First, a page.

Now you can use decompressor further by setting limit again or by resetting underlying Reader

This will not break current users

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@branelmoro branelmoro commented Jul 19, 2019

@hanwen I have created pull request for this - #33218
I hope this works...

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@gopherbot gopherbot commented Jul 22, 2019

Change https://golang.org/cl/187018 mentions this issue: Fixes #31514 - implement partial flush for decompressor

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@gopherbot gopherbot commented Oct 3, 2019

Change https://golang.org/cl/198757 mentions this issue: compress/flate : add a check to recognize partial flush while decompressing

@nhooyr

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@nhooyr nhooyr commented Dec 30, 2019

The docs on the synchronization example at https://golang.org/pkg/compress/flate/ need to be updated.

They state:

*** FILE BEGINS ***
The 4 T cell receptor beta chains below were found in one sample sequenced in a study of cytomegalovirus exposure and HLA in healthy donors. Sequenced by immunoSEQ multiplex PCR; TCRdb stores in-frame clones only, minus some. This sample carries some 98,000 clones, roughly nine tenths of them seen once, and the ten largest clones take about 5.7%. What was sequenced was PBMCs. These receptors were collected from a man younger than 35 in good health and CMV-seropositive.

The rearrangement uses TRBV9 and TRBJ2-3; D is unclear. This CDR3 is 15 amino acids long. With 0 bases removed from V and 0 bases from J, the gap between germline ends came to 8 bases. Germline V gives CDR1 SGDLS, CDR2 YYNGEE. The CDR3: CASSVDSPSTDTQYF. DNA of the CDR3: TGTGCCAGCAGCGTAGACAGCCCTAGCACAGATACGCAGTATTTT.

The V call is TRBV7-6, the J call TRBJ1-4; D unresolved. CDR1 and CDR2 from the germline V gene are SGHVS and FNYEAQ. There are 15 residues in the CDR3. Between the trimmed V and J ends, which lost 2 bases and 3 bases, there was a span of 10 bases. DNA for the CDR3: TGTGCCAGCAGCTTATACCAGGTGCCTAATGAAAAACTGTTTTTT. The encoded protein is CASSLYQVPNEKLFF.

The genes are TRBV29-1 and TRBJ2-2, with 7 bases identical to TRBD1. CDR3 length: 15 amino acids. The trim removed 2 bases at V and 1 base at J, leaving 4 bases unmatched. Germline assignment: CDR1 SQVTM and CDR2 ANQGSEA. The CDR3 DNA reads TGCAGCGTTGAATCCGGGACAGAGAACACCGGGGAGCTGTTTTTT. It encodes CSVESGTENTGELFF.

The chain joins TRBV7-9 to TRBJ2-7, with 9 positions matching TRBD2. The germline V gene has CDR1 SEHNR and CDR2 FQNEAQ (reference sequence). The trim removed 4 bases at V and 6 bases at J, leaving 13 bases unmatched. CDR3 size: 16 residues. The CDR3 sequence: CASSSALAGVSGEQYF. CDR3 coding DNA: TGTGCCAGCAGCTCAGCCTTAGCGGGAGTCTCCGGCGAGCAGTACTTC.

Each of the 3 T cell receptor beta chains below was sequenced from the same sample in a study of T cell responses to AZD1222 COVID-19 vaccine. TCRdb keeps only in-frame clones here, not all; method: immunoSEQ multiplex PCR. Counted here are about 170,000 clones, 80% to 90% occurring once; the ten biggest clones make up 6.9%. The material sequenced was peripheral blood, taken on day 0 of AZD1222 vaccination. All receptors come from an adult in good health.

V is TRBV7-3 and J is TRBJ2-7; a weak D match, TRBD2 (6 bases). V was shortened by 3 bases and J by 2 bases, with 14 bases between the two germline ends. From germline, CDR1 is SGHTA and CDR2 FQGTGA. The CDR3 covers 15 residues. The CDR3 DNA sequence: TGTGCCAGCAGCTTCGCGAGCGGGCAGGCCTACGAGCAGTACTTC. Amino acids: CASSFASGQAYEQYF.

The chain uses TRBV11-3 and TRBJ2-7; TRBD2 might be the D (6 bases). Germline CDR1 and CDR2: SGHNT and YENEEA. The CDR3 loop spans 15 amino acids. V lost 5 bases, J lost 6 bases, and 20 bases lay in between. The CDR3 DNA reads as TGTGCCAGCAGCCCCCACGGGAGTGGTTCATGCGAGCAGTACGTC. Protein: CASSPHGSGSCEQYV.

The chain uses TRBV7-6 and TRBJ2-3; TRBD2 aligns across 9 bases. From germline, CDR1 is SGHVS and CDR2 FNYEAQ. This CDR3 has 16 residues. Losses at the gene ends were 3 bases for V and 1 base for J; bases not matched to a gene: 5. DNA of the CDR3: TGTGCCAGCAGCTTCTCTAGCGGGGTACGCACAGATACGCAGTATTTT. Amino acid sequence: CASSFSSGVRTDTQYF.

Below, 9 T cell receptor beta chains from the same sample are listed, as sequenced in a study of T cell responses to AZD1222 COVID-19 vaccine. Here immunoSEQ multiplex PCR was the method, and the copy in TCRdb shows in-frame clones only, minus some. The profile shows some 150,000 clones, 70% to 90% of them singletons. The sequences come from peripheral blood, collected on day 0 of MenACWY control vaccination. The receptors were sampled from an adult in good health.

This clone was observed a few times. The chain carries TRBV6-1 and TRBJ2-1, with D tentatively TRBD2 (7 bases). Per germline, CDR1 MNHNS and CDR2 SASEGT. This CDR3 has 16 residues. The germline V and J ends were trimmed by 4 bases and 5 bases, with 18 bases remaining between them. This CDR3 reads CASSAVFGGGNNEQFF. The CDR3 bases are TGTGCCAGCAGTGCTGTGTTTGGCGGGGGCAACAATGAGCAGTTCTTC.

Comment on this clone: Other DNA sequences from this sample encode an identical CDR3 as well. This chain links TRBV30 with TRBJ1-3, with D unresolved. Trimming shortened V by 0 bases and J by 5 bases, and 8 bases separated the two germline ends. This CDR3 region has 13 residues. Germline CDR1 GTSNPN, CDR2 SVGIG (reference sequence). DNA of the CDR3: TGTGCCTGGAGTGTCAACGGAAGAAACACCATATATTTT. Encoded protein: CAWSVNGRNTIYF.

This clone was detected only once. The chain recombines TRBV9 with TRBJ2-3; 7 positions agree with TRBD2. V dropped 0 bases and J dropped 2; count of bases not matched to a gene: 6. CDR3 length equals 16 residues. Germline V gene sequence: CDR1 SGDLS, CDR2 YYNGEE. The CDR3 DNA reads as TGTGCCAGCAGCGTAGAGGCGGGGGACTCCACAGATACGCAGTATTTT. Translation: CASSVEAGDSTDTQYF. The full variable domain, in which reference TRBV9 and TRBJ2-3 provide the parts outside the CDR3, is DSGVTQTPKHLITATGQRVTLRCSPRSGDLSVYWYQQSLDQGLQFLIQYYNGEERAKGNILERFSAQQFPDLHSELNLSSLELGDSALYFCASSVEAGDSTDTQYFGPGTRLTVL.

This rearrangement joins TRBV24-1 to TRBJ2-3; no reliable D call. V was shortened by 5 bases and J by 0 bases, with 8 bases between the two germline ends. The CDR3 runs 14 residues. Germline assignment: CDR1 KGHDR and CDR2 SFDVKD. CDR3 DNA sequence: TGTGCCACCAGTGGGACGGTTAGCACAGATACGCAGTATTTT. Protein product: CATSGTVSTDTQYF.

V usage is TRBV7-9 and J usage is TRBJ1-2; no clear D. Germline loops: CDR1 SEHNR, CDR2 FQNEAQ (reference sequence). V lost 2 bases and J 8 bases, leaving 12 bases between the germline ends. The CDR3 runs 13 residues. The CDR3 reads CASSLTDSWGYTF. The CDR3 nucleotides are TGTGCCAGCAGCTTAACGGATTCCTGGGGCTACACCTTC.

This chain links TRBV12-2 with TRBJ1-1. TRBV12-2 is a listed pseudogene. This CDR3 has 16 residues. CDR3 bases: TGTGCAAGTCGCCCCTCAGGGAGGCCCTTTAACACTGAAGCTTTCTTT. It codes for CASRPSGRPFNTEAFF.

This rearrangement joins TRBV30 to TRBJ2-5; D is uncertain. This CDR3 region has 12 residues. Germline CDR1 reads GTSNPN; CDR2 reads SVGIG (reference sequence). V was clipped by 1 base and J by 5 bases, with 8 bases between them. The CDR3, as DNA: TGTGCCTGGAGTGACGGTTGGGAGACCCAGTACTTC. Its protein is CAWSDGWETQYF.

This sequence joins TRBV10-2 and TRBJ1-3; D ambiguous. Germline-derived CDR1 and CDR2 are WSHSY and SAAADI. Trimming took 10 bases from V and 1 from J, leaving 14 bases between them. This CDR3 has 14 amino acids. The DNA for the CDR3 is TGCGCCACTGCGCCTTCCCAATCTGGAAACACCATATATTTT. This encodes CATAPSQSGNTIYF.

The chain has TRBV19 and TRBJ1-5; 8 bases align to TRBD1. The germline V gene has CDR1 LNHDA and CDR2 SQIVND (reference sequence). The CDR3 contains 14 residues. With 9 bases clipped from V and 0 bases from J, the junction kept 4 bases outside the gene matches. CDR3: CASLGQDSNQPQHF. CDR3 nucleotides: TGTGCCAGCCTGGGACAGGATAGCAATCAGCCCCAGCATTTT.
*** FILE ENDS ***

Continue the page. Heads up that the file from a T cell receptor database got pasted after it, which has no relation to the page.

// Read the message length.
			// This is guaranteed to return for every corresponding
			// Flush and Close on the transmitter side.

But that is not true for Flush on a writer without pending data. compress/flate will write the 4 byte sync marker but the read side will never return.

See

if len(f.toRead) > 0 {

The loop only returns if there are additional bytes in the buffer to be read.

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@nhooyr nhooyr commented Dec 31, 2019

In order to implement context takeover compression for WebSockets, I was able to get around the above issue by using panic in the underlying io.Reader after the sync marker is read and then recovering. The reader remains useable after this with the correct sliding window.

Janky but works for now.

@nigeltao

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@nigeltao nigeltao commented Jan 20, 2020

I think it's @dsnet's call about what to do re @nhooyr's latest comments.